This model seeks to help provide appropriate levels of support needed as it may be inappropriate to engage in extensive biopsychosocial intervention for someone going through reactive episode difficulties, whereby watchful waiting and social support may be more appropriate.
Stepped care interventions outlined below may help understand the structure of interventions although other schools of thought recommend a psychological assessment as a baseline assessment before all the other interventions.
Step 1 interventions
Step 1 interventions are self-help materials that individuals, families or communities can access and use to help manage their difficulties. These can be in the form of public health information aired in various media to inform wider audiences.
They can also be other printed media given by gatekeeping physicians or other practitioners following general health assessments, for it is not always that an individual is admitted to a hospital or to structured therapies on first assessments.
Step 2 Interventions
Step 2 interventions are low level interventions, usually delivered by low intensity practitioners: counsellors and nurses.
These (PWP) Psychological Wellbeing Practitioners would have studies basic Cognitive Behavioural Therapy (CBT) principles to guide service users in behavioural activation plans that seek to activate new habits and motivations to change or break the vicious cycle that one may have been stuck in.
These are usually limited to 3-6 sessions, failing which, an enhanced intervention is recommended.
Step 3 Interventions
These recognise that the problem is more ingrained than lower levels can satisfy.
Step 3 interventions are higher intensity in nature, often involving counselling psychology with more structured protocols like Eye Movement Desensitisation Resonance (EMDR) a model used for the treatment of Traumas, in particular PTSD, and Psychoanalysis, particularly involving various psychotherapies that are more challenging and prescriptive than the step 2 interventions can offer.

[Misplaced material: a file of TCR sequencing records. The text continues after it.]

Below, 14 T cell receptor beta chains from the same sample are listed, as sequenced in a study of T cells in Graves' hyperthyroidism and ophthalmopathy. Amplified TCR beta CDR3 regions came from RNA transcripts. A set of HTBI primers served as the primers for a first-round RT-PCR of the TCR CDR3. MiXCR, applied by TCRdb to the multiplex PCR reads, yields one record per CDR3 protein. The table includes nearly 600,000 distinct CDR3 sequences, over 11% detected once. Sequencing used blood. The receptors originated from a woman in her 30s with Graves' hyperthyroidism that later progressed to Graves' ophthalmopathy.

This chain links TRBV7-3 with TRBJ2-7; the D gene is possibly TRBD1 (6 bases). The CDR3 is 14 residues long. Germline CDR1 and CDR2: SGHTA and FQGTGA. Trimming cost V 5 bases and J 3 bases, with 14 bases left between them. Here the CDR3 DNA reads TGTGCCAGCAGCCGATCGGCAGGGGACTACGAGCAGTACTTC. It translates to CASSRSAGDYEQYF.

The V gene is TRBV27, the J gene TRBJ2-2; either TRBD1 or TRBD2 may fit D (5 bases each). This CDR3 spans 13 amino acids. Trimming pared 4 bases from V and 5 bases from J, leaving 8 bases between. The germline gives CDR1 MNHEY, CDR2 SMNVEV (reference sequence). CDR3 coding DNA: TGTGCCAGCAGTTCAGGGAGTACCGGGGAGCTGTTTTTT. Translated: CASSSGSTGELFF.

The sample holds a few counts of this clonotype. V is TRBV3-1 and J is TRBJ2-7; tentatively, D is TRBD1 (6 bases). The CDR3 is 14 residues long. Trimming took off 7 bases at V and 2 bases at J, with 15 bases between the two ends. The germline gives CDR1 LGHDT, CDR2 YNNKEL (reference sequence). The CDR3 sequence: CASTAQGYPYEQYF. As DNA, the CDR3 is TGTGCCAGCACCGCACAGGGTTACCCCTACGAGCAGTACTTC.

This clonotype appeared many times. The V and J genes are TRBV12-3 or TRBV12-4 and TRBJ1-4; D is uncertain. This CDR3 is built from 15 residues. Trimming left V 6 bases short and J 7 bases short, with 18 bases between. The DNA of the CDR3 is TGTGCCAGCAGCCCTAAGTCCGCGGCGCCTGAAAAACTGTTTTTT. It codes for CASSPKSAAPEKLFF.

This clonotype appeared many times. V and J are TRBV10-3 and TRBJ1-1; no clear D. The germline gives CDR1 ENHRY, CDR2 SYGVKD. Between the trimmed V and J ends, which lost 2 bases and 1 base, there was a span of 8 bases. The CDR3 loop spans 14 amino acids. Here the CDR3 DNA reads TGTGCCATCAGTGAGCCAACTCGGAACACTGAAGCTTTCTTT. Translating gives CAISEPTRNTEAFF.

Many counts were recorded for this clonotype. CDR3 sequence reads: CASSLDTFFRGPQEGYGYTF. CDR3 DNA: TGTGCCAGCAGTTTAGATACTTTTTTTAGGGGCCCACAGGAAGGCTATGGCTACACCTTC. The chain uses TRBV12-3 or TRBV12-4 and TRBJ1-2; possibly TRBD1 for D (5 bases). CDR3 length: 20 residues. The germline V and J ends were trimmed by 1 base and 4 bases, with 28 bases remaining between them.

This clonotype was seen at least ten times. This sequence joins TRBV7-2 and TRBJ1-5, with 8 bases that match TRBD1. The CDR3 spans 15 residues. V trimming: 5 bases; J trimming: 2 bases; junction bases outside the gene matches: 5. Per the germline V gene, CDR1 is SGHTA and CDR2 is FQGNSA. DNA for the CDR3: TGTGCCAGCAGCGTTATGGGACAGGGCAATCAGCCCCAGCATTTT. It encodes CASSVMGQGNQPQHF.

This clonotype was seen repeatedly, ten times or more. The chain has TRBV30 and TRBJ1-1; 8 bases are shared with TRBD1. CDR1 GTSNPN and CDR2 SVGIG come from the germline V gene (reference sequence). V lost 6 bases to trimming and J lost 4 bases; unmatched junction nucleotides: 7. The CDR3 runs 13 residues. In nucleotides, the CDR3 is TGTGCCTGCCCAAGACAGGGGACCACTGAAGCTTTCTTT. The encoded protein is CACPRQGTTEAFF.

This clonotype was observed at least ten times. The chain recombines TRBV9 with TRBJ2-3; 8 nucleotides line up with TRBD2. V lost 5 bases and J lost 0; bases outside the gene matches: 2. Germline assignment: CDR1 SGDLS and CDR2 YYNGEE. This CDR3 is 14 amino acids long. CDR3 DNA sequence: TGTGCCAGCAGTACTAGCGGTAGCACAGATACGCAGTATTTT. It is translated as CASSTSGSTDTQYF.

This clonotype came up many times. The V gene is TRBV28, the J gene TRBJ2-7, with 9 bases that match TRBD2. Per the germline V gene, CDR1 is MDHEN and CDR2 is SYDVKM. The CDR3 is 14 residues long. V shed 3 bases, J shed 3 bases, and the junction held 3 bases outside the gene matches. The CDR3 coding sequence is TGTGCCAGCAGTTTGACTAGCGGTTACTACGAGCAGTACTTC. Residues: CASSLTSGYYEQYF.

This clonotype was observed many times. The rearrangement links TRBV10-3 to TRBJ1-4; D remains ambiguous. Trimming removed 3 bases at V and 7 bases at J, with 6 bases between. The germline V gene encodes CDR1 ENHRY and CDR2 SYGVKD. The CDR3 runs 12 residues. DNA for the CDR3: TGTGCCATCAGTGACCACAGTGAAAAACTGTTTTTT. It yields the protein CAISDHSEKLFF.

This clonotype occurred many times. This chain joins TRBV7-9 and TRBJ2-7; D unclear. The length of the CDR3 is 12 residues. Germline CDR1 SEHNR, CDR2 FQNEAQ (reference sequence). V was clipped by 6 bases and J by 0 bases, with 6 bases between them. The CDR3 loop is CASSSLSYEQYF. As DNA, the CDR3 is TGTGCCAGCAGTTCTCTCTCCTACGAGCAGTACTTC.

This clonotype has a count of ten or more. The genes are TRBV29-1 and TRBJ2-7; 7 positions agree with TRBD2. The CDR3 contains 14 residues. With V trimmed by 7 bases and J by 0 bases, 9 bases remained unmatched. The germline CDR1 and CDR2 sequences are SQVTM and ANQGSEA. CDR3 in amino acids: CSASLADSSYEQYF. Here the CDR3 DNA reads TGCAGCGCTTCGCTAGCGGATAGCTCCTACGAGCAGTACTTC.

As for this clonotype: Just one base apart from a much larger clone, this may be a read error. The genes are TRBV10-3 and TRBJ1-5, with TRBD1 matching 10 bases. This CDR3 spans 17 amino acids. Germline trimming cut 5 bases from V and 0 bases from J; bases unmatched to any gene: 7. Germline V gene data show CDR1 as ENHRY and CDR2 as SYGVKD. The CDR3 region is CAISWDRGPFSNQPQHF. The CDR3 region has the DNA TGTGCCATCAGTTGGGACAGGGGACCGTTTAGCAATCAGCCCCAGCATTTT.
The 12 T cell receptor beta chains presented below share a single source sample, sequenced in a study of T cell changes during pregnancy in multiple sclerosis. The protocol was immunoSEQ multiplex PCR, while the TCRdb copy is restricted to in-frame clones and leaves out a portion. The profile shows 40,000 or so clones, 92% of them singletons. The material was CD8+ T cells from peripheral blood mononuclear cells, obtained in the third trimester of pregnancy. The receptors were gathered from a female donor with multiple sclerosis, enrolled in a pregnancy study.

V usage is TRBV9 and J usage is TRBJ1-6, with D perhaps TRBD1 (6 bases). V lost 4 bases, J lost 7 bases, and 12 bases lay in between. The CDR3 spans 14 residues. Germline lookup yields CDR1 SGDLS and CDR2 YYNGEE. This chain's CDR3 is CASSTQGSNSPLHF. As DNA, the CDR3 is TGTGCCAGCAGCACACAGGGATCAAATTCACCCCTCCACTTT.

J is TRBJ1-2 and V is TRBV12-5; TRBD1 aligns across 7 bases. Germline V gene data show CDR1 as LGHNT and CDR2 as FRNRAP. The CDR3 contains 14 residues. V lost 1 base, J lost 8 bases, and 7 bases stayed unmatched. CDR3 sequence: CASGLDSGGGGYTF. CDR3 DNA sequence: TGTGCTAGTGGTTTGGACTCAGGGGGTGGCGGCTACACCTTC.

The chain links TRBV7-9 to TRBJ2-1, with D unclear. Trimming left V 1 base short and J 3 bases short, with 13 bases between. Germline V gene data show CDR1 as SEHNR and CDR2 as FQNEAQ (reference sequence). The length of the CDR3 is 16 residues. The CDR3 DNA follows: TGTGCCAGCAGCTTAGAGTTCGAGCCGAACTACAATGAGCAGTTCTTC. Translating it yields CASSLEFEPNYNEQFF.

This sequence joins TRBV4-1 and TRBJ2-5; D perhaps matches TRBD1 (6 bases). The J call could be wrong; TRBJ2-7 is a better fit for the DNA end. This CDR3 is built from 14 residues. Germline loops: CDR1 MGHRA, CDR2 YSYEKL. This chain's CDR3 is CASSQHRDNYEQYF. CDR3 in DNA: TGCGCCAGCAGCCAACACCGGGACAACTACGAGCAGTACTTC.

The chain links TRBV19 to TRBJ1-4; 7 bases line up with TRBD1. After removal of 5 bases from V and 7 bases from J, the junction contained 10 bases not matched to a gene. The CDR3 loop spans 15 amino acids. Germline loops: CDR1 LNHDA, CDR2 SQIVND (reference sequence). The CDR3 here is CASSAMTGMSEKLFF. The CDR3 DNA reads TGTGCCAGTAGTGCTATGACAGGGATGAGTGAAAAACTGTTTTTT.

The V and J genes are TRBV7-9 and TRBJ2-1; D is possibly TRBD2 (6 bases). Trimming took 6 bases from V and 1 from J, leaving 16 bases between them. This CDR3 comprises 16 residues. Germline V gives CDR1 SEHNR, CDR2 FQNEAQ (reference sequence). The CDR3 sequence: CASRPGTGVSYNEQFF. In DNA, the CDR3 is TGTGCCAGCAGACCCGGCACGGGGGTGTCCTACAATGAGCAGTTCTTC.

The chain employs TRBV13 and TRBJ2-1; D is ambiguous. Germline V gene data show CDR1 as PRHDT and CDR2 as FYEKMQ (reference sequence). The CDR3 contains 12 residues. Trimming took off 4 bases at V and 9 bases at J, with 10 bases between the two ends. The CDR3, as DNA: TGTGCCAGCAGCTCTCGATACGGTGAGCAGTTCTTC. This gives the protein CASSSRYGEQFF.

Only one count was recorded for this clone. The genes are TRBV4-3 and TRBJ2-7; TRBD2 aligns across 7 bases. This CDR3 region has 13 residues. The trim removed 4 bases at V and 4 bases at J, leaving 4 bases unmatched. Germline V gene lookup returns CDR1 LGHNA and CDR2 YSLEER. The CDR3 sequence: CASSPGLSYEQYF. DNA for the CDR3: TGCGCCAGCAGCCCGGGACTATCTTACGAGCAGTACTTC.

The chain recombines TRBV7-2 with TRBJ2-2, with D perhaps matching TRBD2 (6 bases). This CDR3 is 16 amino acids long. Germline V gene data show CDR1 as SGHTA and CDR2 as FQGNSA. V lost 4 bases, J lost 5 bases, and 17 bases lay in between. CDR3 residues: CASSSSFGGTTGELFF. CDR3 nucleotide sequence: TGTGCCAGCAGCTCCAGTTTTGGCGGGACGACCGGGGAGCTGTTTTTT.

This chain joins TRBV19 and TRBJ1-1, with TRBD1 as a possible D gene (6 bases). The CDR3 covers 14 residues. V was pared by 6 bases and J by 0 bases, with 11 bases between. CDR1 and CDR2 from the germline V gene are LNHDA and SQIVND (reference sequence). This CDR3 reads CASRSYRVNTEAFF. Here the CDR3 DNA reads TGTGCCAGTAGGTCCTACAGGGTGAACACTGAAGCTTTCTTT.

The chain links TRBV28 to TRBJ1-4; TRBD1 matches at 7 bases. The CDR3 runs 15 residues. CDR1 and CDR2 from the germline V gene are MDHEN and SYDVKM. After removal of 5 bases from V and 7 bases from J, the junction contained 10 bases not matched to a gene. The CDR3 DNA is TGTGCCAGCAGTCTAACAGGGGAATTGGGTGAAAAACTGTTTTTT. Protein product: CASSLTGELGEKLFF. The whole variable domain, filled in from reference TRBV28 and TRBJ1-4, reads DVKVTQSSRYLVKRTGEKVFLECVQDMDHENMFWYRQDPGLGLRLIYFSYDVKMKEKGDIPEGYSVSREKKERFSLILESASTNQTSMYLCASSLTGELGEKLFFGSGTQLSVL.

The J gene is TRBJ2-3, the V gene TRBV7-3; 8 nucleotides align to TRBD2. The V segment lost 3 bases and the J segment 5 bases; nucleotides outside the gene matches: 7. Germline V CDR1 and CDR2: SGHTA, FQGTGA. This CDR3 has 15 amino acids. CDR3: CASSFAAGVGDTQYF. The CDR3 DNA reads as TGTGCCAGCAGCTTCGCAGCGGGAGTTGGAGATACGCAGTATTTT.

There are newer modalities like the Motion-assisted, Multi-modular Memory Desensitization and Reconsolidation (3MDR) that involves mobility to stimulate associated muscle memory.
Step 4 Interventions
Step 4 interventions are for those that present with more complex and multifaceted difficulties, often carrying a higher level of risk to self and/or others.
These are often tailored for individuals in contained clinical environments like prisons or secure hospitals where formal detentions are effected.
They often recognise that without the safety and support, the individuals are unlikely to engage/comply in the treatment without the obligation of the detention.
These also utilise a stronger multidisciplinary and multi-agency component to their interventions.
Mental Disorders/Illnesses are all treatable, although the duration can depend on the environments in which they have developed, which we often ignore with detrimental effects on whatever intervention.
There are many other alternative therapies, but the bio-psycho-social perspectives are the most common.
Psychotherapist Mertha Mo Nyamande @ www.i-wellbeing.weebly.com. Insightwellbeing.firstname.lastname@example.org